Sri Lanka’s central bank has surprised markets by cutting interest rates for the first time in three years – a sign of confidence that the worst of Sri Lanka’s financial crisis is over.
Economic mismanagement, coupled with the effects of the COVID-19 pandemic, left Sri Lanka severely short of dollars for essential imports at the beginning of last year, tipping the island nation into its worst financial crisis in seven decades.
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Severe shortages of food, medicine and fuel led to street protests that forced then-President Gotabaya Rajapaksa to flee the country and resign.
A new government took the reins in July and negotiated a $2.9bn bailout from the International Monetary Fund (IMF) in March. This was the 17th IMF bailout for Sri Lanka and the third since the country’s decades-long civil war ended in 2009.
Inflation, which hit a record high of about 70 percent in September, is coming down, government revenues are looking up and pressure on the country’s balance of payments is easing.
The government aims to complete talks to restructure its bilateral debt with other countries by September.
“This can possibly be seen as an end to the crisis,” said Sanjeewa Fernando, a senior vice president at Asia Securities in Colombo.
The Central Bank of Sri Lanka (CBSL) cut its standing deposit facility rate and standing lending facility rate by 250 basis points – to 13 percent and 14 percent, respectively, from 15.5 percent and 16.5 percent. The central bank said the big rate cut would “help steer the economy towards a rebound phase”.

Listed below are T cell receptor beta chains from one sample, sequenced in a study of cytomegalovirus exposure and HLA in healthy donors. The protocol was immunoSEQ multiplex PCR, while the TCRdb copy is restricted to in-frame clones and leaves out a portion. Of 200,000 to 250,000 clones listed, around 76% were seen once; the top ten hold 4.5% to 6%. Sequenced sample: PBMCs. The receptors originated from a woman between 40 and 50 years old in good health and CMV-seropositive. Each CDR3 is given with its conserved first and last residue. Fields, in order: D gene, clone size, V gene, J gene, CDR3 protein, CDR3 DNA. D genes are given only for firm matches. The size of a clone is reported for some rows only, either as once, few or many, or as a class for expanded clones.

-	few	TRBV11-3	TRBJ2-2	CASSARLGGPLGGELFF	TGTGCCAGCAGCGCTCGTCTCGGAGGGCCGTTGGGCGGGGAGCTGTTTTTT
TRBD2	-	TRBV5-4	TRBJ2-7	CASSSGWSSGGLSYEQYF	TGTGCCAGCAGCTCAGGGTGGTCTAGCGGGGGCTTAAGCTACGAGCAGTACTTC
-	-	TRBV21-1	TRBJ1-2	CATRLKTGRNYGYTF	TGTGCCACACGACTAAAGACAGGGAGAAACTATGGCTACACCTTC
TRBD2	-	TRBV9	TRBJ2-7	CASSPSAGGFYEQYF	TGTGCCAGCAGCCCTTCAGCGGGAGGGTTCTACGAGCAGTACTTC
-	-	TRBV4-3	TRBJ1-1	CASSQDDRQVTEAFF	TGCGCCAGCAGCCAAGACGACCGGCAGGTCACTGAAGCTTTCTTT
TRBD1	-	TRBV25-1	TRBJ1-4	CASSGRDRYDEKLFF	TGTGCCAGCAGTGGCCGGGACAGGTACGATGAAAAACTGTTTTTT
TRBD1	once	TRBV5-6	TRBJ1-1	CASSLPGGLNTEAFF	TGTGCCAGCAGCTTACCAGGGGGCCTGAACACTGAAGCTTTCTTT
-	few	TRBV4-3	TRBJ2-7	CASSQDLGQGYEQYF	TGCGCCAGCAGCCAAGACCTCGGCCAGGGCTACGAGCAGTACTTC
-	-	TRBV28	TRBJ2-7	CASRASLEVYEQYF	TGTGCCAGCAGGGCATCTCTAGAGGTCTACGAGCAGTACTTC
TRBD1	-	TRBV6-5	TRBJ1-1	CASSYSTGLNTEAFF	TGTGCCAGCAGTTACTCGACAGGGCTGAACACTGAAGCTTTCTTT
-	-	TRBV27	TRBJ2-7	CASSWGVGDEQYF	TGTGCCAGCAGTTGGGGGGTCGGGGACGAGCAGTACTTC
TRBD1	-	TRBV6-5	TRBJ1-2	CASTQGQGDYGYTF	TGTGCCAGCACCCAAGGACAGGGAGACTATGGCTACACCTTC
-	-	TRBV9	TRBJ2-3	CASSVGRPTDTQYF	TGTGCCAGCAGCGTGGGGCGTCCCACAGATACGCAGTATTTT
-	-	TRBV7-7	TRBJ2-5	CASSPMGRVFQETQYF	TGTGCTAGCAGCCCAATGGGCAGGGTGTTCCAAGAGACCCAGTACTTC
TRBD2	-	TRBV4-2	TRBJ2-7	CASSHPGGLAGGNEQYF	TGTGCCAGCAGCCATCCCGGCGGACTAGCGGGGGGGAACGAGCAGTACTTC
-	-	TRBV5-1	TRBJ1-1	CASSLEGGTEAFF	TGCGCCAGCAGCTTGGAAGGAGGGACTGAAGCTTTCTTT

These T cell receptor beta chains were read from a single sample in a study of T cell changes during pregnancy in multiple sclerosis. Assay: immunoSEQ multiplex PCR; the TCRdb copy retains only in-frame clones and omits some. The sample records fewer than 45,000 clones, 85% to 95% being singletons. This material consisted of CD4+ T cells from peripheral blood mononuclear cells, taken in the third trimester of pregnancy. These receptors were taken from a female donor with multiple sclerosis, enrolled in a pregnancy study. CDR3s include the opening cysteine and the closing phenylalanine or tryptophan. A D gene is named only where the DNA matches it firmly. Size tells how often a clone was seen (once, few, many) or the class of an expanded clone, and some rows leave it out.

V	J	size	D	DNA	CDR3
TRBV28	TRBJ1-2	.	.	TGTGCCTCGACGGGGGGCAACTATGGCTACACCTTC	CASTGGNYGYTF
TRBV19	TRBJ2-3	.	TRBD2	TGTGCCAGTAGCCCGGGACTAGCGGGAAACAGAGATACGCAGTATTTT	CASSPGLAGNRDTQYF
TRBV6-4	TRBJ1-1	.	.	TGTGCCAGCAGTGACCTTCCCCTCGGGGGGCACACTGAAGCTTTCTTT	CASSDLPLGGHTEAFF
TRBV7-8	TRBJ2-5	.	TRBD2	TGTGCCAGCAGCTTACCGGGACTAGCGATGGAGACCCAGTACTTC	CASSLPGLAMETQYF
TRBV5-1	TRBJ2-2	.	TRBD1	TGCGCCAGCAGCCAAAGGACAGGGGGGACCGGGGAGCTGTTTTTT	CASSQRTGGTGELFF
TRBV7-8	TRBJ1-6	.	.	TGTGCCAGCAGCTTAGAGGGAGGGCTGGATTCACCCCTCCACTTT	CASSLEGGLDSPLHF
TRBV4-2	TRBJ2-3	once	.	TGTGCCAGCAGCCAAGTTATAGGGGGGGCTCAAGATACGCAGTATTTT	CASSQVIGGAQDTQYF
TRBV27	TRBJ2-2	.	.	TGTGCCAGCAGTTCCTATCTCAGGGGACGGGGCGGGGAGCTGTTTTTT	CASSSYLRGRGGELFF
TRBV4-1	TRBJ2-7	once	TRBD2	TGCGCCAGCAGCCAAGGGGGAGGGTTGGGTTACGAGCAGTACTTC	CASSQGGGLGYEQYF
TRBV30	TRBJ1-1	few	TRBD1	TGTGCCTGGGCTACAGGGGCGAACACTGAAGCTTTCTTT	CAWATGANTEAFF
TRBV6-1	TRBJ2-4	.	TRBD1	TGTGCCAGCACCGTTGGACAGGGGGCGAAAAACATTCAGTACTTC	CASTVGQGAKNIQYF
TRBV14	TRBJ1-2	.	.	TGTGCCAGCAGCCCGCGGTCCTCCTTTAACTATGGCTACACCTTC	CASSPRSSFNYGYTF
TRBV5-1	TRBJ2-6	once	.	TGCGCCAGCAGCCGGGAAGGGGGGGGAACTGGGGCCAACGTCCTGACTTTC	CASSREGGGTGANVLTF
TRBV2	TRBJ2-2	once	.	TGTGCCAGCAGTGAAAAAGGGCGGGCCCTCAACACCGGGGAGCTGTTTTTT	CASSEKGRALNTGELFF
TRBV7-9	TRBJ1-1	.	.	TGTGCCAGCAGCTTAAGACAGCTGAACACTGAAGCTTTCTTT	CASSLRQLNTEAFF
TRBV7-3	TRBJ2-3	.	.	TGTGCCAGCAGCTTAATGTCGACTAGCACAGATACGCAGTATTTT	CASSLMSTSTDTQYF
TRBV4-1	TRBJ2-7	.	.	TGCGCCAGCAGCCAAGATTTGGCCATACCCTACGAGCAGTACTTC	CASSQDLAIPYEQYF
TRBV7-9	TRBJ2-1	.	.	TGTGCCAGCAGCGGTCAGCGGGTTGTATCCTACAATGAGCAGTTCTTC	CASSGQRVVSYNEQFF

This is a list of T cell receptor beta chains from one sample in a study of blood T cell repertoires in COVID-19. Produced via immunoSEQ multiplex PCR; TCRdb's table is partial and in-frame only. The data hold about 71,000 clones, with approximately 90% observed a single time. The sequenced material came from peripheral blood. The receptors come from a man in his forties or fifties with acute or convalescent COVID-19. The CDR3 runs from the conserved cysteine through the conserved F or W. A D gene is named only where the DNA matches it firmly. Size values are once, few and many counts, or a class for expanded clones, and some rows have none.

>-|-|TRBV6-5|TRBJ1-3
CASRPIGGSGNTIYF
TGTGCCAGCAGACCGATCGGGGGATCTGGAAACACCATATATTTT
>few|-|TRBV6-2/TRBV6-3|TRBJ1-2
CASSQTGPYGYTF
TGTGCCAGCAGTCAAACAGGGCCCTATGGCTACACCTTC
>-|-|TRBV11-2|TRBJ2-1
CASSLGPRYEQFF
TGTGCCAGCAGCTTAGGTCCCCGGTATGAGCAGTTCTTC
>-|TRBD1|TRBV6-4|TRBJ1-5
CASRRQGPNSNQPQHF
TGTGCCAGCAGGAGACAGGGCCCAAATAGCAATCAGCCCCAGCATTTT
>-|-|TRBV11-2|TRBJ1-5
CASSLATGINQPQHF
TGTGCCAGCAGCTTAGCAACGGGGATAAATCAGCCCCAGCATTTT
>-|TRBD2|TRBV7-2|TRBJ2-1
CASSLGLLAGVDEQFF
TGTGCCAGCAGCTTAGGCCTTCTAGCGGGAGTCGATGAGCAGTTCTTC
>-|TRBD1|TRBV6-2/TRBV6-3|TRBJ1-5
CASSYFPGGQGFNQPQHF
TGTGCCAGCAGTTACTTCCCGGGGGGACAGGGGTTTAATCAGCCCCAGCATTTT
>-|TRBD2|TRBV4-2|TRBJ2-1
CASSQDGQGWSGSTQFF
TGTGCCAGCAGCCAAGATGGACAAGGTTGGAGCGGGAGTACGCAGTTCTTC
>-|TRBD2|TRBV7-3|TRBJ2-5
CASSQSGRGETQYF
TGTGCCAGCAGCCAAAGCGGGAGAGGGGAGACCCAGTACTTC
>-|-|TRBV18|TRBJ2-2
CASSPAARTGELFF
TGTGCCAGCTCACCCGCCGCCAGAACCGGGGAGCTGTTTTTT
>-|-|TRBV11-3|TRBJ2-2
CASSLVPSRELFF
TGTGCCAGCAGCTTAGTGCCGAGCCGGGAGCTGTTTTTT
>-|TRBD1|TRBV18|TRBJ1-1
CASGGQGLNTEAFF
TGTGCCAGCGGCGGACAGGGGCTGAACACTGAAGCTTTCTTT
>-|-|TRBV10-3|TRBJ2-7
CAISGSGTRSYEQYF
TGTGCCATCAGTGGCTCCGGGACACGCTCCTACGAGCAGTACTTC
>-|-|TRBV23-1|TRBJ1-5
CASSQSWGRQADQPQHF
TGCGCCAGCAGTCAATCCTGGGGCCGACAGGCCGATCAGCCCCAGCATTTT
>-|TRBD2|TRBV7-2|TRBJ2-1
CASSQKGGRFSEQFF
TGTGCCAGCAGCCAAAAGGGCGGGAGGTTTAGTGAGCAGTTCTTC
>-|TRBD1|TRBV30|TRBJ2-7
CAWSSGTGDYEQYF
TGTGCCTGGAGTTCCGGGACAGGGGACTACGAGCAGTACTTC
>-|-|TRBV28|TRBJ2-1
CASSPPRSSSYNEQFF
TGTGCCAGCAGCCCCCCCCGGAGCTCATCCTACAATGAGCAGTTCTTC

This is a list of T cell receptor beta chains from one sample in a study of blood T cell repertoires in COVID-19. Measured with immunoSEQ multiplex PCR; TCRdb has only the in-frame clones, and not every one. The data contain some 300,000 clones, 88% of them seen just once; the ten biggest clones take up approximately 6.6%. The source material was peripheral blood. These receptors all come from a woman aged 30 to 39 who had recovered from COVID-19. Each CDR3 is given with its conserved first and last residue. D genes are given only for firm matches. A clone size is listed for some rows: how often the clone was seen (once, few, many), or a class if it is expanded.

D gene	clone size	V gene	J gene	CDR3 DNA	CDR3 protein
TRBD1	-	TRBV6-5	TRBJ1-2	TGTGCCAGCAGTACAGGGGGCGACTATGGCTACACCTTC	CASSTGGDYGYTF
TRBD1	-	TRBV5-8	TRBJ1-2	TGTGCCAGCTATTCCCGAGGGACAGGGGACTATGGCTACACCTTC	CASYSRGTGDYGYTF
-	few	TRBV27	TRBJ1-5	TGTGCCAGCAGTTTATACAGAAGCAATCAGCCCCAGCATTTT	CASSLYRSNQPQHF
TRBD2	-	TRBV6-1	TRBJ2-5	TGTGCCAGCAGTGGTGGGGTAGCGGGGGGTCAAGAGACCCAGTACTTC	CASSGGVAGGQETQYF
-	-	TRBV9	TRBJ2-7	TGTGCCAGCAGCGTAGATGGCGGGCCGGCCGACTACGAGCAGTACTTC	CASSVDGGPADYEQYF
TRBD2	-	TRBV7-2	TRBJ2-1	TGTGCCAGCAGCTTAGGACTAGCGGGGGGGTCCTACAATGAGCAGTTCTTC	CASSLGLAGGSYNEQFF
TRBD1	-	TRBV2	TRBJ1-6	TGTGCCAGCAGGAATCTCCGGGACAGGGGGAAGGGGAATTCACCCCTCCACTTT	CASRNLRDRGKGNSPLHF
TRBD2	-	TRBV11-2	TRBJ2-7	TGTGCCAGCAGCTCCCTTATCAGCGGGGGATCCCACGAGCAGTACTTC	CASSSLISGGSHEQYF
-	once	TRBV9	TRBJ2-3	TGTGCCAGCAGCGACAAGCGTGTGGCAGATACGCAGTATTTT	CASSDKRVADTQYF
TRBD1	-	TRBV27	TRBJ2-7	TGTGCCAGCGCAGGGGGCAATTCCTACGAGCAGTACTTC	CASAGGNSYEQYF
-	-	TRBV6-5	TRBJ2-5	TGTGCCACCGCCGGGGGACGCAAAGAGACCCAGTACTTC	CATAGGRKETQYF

Governor P Nandalal Weerasinghe said the economy “was getting back to normalcy”.
“Coming out of the crisis is gradual,” he told reporters. “Cannot say yesterday, day before or tomorrow. It is a gradual recovery process.”
While inflation has come down, it remains steep so most analysts had expected the bank to keep rates steady. The rates are now at their lowest level since March 2022, the start of the crisis.
The surprise decision was welcomed by markets, with the rupee rising to 288 against the dollar, its highest since April 2022 and the benchmark Colombo Stock Exchange index closing up 1.59 percent, lifting away from five-month lows.
The rate cut comes after the key Colombo Consumer Price Index rose 25.2 percent on year in May compared with 35.3 percent in April, reducing some stress on the crisis-hit economy.
The index peaked at an annual 69.8 percent surge in September last year. The national inflation rate was at 33.6 percent in April, easing from 73.7 percent in September.
Analysts said with the CBSL having successfully dealt with runaway inflation, it was turning its attention to growth.
The central bank raised rates by a record 950 basis points last year to tame inflation and by 100bps on March 3 this year.
The IMF expects gross domestic product to contract by 3 percent this year after a 7.8 percent contraction last year. The CBSL has forecast a 2 percent contraction in 2023 and Weerasinghe said the bank expects the economy to grow from the third quarter onward, after a small contraction in the second quarter.
“Hopefully banks will gradually expand their loan books and credit will start flowing into businesses and with that, the economy will start to recover,” Weerasinghe said.
Inflation is expected to moderate further, with Fernando at Asia Securities predicting a figure of 5 percent by year end.
The IMF has set Sri Lanka an inflation target of 15.2 percent for this year but the CBSL is eyeing a more ambitious target of single-digit inflation by September which was clearly within reach, Weerasinghe said.
“Headline inflation is forecast to reach single-digit levels in early Q3-2023, and stabilise around mid-single digit levels over the medium term,” the bank said.
It said faster deceleration of inflation and the lower probability of demand pressure during the economic rebound “creates space for a gradual policy relaxation in the period ahead”.